Photo provided by Shealyn Mason
he last time we saw Shealyn Mason in Owensboro Parent, she was living it up at Smothers Park on the August 2013 cover. Now she’s ready to take the spotlight in a different way, using the confidence she’s gained through pageants to propel her through college as she works towards her future career.
Mason knows the value of hard work. While a student at Daviess County High School, Mason played basketball, soccer and was a cheerleader. A member of the National Honor Society, she completed the early college program, graduating with her associate degree.
While her high school resume is impressive, the 2020 DCHS graduate says some of her greatest lessons came from the stage. After holding many pageant titles, including most recently, Miss Daviess County 2020, her greatest trophy of all is the accomplishment of confidence and being prepared for the future.
“Being in pageants opened so many doors of opportunities for me. Whether it was community service or my own personal growth, it helped me network. Pageants taught me many life skills — feeling confident to ace any interview, whether it’s for a job or a pageant,” Mason said.
Mason has found success when it comes to pageants and has held numerous titles through the years including Miss Teen Daviess County 2015, Miss Teen McCracken County 2016, Miss Kentucky Teen Festivals 2016, Miss Junior Teen Kentucky United States 2018, Miss Daviess County 2020, and Miss Owensboro Teen USA.
“I’ve done pageants since I was a little girl and I always enjoyed them. After winning Miss Teen Daviess County, I learned there was a whole world of pageants out there,” Shealyn said.
After Mason won the title in 2015, her involvement outside of Daviess County began to take off even more, taking Mason across the Bluegrass State and eventually bringing home a title that meant even more to her.
“I remember when I won Miss Teen Daviess County and I had the goal of becoming Miss Daviess County one day. When that came true this past year, it was such an honor,” Mason said.
She will finish her year as Miss Daviess County in August, a title year much more unorthodox than she would have hoped, due to the pandemic.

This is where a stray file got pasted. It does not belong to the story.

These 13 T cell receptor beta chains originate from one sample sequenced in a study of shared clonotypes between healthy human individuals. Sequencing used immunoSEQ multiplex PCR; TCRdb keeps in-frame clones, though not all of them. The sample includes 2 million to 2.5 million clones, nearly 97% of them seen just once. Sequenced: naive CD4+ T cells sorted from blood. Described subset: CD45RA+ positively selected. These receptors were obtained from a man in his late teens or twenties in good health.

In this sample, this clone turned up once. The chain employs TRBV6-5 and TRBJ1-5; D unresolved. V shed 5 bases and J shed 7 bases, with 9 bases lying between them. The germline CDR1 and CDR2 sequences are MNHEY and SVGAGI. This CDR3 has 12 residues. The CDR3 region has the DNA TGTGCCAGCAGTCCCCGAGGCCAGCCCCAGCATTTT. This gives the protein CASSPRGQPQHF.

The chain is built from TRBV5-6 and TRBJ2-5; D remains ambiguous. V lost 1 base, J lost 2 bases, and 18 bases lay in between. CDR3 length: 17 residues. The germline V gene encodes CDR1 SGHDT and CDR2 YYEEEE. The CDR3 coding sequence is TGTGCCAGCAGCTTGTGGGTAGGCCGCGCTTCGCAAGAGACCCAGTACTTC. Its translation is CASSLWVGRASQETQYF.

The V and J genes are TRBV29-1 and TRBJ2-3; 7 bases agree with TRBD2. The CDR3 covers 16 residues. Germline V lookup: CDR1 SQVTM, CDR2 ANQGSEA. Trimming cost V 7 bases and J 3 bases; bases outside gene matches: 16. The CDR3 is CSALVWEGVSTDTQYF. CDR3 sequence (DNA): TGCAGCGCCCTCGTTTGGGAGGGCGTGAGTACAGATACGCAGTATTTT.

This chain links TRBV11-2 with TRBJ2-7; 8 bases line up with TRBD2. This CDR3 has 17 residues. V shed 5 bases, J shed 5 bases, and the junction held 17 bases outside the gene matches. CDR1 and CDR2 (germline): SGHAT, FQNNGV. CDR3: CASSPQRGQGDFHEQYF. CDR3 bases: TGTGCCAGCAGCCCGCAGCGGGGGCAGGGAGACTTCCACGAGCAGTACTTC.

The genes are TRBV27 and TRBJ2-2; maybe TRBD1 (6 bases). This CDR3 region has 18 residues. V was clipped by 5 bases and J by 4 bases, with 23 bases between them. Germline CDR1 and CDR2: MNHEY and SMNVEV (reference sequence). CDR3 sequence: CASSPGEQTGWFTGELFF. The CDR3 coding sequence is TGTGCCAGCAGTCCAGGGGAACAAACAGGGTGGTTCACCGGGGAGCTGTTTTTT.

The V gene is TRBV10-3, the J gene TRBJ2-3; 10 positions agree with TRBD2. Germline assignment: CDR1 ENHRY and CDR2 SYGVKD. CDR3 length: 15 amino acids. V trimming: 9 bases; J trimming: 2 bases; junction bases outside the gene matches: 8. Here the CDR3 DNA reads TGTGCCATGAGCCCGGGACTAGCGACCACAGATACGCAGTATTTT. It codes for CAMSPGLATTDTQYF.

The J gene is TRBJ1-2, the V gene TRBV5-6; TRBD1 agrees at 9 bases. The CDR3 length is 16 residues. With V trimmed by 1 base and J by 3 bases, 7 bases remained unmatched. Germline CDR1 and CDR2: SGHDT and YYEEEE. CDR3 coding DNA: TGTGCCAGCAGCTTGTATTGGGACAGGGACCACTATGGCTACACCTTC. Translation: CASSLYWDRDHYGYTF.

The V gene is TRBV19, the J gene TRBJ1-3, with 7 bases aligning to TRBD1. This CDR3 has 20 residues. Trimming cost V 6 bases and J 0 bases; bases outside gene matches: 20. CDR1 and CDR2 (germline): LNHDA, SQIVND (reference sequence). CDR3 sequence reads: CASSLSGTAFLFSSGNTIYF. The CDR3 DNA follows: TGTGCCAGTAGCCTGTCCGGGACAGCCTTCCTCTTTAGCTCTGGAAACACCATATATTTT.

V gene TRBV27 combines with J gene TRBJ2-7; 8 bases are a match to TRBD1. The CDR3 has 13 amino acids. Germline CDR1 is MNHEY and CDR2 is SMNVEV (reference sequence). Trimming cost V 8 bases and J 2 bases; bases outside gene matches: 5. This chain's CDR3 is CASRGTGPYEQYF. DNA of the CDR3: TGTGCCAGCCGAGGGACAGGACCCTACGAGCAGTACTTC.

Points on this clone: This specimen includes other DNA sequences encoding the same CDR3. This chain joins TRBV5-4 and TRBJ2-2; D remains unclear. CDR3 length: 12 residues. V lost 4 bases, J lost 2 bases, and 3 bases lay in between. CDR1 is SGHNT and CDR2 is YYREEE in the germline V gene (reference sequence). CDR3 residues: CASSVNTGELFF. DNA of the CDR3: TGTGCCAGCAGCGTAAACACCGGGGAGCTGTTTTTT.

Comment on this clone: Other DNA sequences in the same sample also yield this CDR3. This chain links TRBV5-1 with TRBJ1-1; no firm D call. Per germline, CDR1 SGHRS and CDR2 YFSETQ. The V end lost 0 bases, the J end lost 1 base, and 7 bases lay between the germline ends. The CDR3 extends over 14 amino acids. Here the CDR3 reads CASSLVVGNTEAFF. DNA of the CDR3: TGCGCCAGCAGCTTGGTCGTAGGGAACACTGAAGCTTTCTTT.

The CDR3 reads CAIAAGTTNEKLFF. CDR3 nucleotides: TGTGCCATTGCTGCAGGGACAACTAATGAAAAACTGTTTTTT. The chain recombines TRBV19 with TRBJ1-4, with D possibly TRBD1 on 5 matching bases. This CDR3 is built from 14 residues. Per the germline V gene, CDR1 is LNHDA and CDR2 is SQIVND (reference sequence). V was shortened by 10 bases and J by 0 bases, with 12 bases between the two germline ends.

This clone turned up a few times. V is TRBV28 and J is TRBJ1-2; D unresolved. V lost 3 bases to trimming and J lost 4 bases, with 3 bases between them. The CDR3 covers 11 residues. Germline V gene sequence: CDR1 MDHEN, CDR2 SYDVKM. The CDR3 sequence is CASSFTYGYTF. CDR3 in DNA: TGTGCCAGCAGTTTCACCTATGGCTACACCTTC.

“It was difficult to do typical service projects with COVID. It limited what we were able to do this past year,” Mason said. “Recently, we did get to go to Friday After 5, announce some of the bands, and listen to the music. This was one of the only events we got to do,” Mason said.
A service project that is near and dear to her heart is Coins for Kids, a way to raise money for an organization she cares so much about.
“The last few years I’ve gone into elementary schools and helped lead coin drives. It all goes to Norton’s Children’s Hospital. We were unable to go last year with COVID, but we are looking to start back up,” Mason said.
At Western Kentucky University her first full year after graduating high school, Mason decided to work towards her degree in nursing. Now a caregiver at Home Instead, she will complete her CNA and will already be a senior in the fall of 2021.
Mason’s favorite aspect of the pageant life is all the girls she meets.
“Because of pageants, I have met and made friends with so many amazing girls. I now have friendships in my own county, across the state of Kentucky, and even girls I met across the country competing at nationals,” Mason said.
As far as what has helped her to grow as an individual, Mason finds value in experiences that build her confidence and push her from her comfort zone. She recommends pageant involvement for this reason.
“Pageants provide so much growth in a person to have the confidence to get on stage. Even getting up there, everyone should be proud of themselves, it empowers you. Having that confidence is something that is important to grow,” Mason said.
Mason says for those interested in pageants or any other endeavor in life, it’s important to remind yourself that it’s just as much about the lessons one takes away as the experience itself.
“It’s not about winning,” Mason said. “Just having the courage to get up there and getting yourself out of your comfort zone is how you grow. Most people don’t feel comfortable on stage but once you do it, you’ll have fun with it.”
Mason, who will be aging up soon, hopes to return to the stage in the Miss division to compete within the next few years.
“What fuels my passion is growing as a person, into the women I’ve always seen in myself. When I reach checkpoints and make progress, adding up to my final goal, each little victory on my journey is what drives me,” Mason said.